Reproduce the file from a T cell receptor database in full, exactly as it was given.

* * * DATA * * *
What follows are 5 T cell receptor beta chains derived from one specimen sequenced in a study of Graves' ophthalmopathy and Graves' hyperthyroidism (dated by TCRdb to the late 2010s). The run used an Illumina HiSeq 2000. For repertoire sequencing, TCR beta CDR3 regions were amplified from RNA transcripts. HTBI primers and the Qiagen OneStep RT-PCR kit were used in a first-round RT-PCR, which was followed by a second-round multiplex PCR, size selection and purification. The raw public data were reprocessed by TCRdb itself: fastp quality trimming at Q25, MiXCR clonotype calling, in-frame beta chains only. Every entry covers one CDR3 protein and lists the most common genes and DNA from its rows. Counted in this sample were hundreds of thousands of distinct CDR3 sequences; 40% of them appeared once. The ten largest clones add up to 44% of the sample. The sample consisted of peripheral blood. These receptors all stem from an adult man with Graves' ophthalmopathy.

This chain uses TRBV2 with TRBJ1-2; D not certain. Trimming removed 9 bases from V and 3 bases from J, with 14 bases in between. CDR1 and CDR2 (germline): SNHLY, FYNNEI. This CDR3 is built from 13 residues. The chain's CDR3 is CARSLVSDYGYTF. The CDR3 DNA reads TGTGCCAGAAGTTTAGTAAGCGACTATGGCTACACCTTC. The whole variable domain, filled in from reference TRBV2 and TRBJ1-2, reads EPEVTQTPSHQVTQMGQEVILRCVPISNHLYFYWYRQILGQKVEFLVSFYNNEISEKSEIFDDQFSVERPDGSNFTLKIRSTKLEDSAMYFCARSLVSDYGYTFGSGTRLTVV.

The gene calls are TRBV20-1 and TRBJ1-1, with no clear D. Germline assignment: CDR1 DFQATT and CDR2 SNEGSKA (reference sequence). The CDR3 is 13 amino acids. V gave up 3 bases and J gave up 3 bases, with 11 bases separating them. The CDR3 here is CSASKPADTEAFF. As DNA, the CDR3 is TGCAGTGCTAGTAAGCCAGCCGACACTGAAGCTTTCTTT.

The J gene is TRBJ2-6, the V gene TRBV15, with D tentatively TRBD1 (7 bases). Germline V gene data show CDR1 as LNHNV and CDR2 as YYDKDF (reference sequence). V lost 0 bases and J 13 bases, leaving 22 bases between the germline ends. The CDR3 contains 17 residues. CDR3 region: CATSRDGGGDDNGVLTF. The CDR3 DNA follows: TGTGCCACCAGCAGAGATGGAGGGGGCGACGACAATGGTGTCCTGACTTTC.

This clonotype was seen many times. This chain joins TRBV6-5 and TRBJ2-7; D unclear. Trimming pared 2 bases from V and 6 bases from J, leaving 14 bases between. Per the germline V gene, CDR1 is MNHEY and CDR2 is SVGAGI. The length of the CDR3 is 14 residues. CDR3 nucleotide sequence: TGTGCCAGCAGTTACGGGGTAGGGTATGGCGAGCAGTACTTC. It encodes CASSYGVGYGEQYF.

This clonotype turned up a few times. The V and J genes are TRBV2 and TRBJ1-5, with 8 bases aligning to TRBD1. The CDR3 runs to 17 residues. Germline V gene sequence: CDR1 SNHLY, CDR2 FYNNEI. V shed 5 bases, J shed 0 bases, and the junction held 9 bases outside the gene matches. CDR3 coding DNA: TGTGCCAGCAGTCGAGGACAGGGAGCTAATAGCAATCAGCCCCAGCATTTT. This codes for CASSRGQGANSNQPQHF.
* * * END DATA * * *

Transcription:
What follows are 5 T cell receptor beta chains derived from one specimen sequenced in a study of Graves' ophthalmopathy and Graves' hyperthyroidism (dated by TCRdb to the late 2010s). The run used an Illumina HiSeq 2000. For repertoire sequencing, TCR beta CDR3 regions were amplified from RNA transcripts. HTBI primers and the Qiagen OneStep RT-PCR kit were used in a first-round RT-PCR, which was followed by a second-round multiplex PCR, size selection and purification. The raw public data were reprocessed by TCRdb itself: fastp quality trimming at Q25, MiXCR clonotype calling, in-frame beta chains only. Every entry covers one CDR3 protein and lists the most common genes and DNA from its rows. Counted in this sample were hundreds of thousands of distinct CDR3 sequences; 40% of them appeared once. The ten largest clones add up to 44% of the sample. The sample consisted of peripheral blood. These receptors all stem from an adult man with Graves' ophthalmopathy.

This chain uses TRBV2 with TRBJ1-2; D not certain. Trimming removed 9 bases from V and 3 bases from J, with 14 bases in between. CDR1 and CDR2 (germline): SNHLY, FYNNEI. This CDR3 is built from 13 residues. The chain's CDR3 is CARSLVSDYGYTF. The CDR3 DNA reads TGTGCCAGAAGTTTAGTAAGCGACTATGGCTACACCTTC. The whole variable domain, filled in from reference TRBV2 and TRBJ1-2, reads EPEVTQTPSHQVTQMGQEVILRCVPISNHLYFYWYRQILGQKVEFLVSFYNNEISEKSEIFDDQFSVERPDGSNFTLKIRSTKLEDSAMYFCARSLVSDYGYTFGSGTRLTVV.

The gene calls are TRBV20-1 and TRBJ1-1, with no clear D. Germline assignment: CDR1 DFQATT and CDR2 SNEGSKA (reference sequence). The CDR3 is 13 amino acids. V gave up 3 bases and J gave up 3 bases, with 11 bases separating them. The CDR3 here is CSASKPADTEAFF. As DNA, the CDR3 is TGCAGTGCTAGTAAGCCAGCCGACACTGAAGCTTTCTTT.

The J gene is TRBJ2-6, the V gene TRBV15, with D tentatively TRBD1 (7 bases). Germline V gene data show CDR1 as LNHNV and CDR2 as YYDKDF (reference sequence). V lost 0 bases and J 13 bases, leaving 22 bases between the germline ends. The CDR3 contains 17 residues. CDR3 region: CATSRDGGGDDNGVLTF. The CDR3 DNA follows: TGTGCCACCAGCAGAGATGGAGGGGGCGACGACAATGGTGTCCTGACTTTC.

This clonotype was seen many times. This chain joins TRBV6-5 and TRBJ2-7; D unclear. Trimming pared 2 bases from V and 6 bases from J, leaving 14 bases between. Per the germline V gene, CDR1 is MNHEY and CDR2 is SVGAGI. The length of the CDR3 is 14 residues. CDR3 nucleotide sequence: TGTGCCAGCAGTTACGGGGTAGGGTATGGCGAGCAGTACTTC. It encodes CASSYGVGYGEQYF.

This clonotype turned up a few times. The V and J genes are TRBV2 and TRBJ1-5, with 8 bases aligning to TRBD1. The CDR3 runs to 17 residues. Germline V gene sequence: CDR1 SNHLY, CDR2 FYNNEI. V shed 5 bases, J shed 0 bases, and the junction held 9 bases outside the gene matches. CDR3 coding DNA: TGTGCCAGCAGTCGAGGACAGGGAGCTAATAGCAATCAGCCCCAGCATTTT. This codes for CASSRGQGANSNQPQHF.